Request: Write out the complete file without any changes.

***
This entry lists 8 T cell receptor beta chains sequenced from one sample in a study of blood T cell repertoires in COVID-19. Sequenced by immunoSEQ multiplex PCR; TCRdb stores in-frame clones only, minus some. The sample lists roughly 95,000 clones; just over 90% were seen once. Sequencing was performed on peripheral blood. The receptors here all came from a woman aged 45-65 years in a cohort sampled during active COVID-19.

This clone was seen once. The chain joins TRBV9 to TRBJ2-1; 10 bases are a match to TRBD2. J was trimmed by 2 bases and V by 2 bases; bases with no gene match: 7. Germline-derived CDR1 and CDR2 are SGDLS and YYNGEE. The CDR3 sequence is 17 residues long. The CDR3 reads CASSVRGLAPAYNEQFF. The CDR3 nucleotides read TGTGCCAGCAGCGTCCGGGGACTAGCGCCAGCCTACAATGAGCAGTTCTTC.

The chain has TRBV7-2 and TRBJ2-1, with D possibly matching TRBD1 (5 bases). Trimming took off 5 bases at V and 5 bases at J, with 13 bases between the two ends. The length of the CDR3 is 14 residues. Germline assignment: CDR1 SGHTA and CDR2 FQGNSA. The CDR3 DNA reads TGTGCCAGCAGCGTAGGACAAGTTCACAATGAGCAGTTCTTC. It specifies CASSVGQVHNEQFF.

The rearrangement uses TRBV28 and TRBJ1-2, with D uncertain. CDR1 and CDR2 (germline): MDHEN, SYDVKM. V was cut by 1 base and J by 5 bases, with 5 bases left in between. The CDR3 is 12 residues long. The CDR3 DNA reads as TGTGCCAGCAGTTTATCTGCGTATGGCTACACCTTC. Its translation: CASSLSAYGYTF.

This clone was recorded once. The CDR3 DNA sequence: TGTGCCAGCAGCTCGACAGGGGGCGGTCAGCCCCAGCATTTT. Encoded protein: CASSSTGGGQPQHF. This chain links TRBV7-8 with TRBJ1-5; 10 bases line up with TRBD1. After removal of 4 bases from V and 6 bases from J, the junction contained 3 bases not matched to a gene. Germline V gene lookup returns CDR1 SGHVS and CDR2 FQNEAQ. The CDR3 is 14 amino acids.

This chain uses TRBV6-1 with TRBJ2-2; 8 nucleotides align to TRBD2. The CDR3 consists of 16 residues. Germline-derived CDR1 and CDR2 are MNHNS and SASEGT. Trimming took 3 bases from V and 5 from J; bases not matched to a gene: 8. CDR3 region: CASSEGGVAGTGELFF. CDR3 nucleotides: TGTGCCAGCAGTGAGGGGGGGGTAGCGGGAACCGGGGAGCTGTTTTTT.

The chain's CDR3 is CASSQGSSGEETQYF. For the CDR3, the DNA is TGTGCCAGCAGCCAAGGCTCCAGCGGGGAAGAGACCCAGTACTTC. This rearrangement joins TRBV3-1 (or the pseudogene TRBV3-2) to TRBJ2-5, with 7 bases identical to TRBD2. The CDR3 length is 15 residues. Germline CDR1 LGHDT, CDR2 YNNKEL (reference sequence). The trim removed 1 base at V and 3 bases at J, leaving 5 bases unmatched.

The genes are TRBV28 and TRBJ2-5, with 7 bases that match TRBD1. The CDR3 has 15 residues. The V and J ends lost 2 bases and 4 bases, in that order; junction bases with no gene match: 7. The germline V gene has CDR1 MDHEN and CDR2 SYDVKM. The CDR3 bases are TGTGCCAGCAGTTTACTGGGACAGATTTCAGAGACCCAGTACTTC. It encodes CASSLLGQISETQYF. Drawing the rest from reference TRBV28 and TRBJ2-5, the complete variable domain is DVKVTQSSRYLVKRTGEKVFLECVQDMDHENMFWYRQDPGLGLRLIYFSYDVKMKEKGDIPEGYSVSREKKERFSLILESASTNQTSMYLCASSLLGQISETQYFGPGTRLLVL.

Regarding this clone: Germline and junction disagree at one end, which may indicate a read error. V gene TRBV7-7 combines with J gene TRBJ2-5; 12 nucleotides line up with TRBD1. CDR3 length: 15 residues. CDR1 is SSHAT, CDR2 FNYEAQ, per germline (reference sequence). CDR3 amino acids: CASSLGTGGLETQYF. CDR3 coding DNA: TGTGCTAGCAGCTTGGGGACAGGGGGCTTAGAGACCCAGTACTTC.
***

This entry lists 8 T cell receptor beta chains sequenced from one sample in a study of blood T cell repertoires in COVID-19. Sequenced by immunoSEQ multiplex PCR; TCRdb stores in-frame clones only, minus some. The sample lists roughly 95,000 clones; just over 90% were seen once. Sequencing was performed on peripheral blood. The receptors here all came from a woman aged 45-65 years in a cohort sampled during active COVID-19.

This clone was seen once. The chain joins TRBV9 to TRBJ2-1; 10 bases are a match to TRBD2. J was trimmed by 2 bases and V by 2 bases; bases with no gene match: 7. Germline-derived CDR1 and CDR2 are SGDLS and YYNGEE. The CDR3 sequence is 17 residues long. The CDR3 reads CASSVRGLAPAYNEQFF. The CDR3 nucleotides read TGTGCCAGCAGCGTCCGGGGACTAGCGCCAGCCTACAATGAGCAGTTCTTC.

The chain has TRBV7-2 and TRBJ2-1, with D possibly matching TRBD1 (5 bases). Trimming took off 5 bases at V and 5 bases at J, with 13 bases between the two ends. The length of the CDR3 is 14 residues. Germline assignment: CDR1 SGHTA and CDR2 FQGNSA. The CDR3 DNA reads TGTGCCAGCAGCGTAGGACAAGTTCACAATGAGCAGTTCTTC. It specifies CASSVGQVHNEQFF.

The rearrangement uses TRBV28 and TRBJ1-2, with D uncertain. CDR1 and CDR2 (germline): MDHEN, SYDVKM. V was cut by 1 base and J by 5 bases, with 5 bases left in between. The CDR3 is 12 residues long. The CDR3 DNA reads as TGTGCCAGCAGTTTATCTGCGTATGGCTACACCTTC. Its translation: CASSLSAYGYTF.

This clone was recorded once. The CDR3 DNA sequence: TGTGCCAGCAGCTCGACAGGGGGCGGTCAGCCCCAGCATTTT. Encoded protein: CASSSTGGGQPQHF. This chain links TRBV7-8 with TRBJ1-5; 10 bases line up with TRBD1. After removal of 4 bases from V and 6 bases from J, the junction contained 3 bases not matched to a gene. Germline V gene lookup returns CDR1 SGHVS and CDR2 FQNEAQ. The CDR3 is 14 amino acids.

This chain uses TRBV6-1 with TRBJ2-2; 8 nucleotides align to TRBD2. The CDR3 consists of 16 residues. Germline-derived CDR1 and CDR2 are MNHNS and SASEGT. Trimming took 3 bases from V and 5 from J; bases not matched to a gene: 8. CDR3 region: CASSEGGVAGTGELFF. CDR3 nucleotides: TGTGCCAGCAGTGAGGGGGGGGTAGCGGGAACCGGGGAGCTGTTTTTT.

The chain's CDR3 is CASSQGSSGEETQYF. For the CDR3, the DNA is TGTGCCAGCAGCCAAGGCTCCAGCGGGGAAGAGACCCAGTACTTC. This rearrangement joins TRBV3-1 (or the pseudogene TRBV3-2) to TRBJ2-5, with 7 bases identical to TRBD2. The CDR3 length is 15 residues. Germline CDR1 LGHDT, CDR2 YNNKEL (reference sequence). The trim removed 1 base at V and 3 bases at J, leaving 5 bases unmatched.

The genes are TRBV28 and TRBJ2-5, with 7 bases that match TRBD1. The CDR3 has 15 residues. The V and J ends lost 2 bases and 4 bases, in that order; junction bases with no gene match: 7. The germline V gene has CDR1 MDHEN and CDR2 SYDVKM. The CDR3 bases are TGTGCCAGCAGTTTACTGGGACAGATTTCAGAGACCCAGTACTTC. It encodes CASSLLGQISETQYF. Drawing the rest from reference TRBV28 and TRBJ2-5, the complete variable domain is DVKVTQSSRYLVKRTGEKVFLECVQDMDHENMFWYRQDPGLGLRLIYFSYDVKMKEKGDIPEGYSVSREKKERFSLILESASTNQTSMYLCASSLLGQISETQYFGPGTRLLVL.

Regarding this clone: Germline and junction disagree at one end, which may indicate a read error. V gene TRBV7-7 combines with J gene TRBJ2-5; 12 nucleotides line up with TRBD1. CDR3 length: 15 residues. CDR1 is SSHAT, CDR2 FNYEAQ, per germline (reference sequence). CDR3 amino acids: CASSLGTGGLETQYF. CDR3 coding DNA: TGTGCTAGCAGCTTGGGGACAGGGGGCTTAGAGACCCAGTACTTC.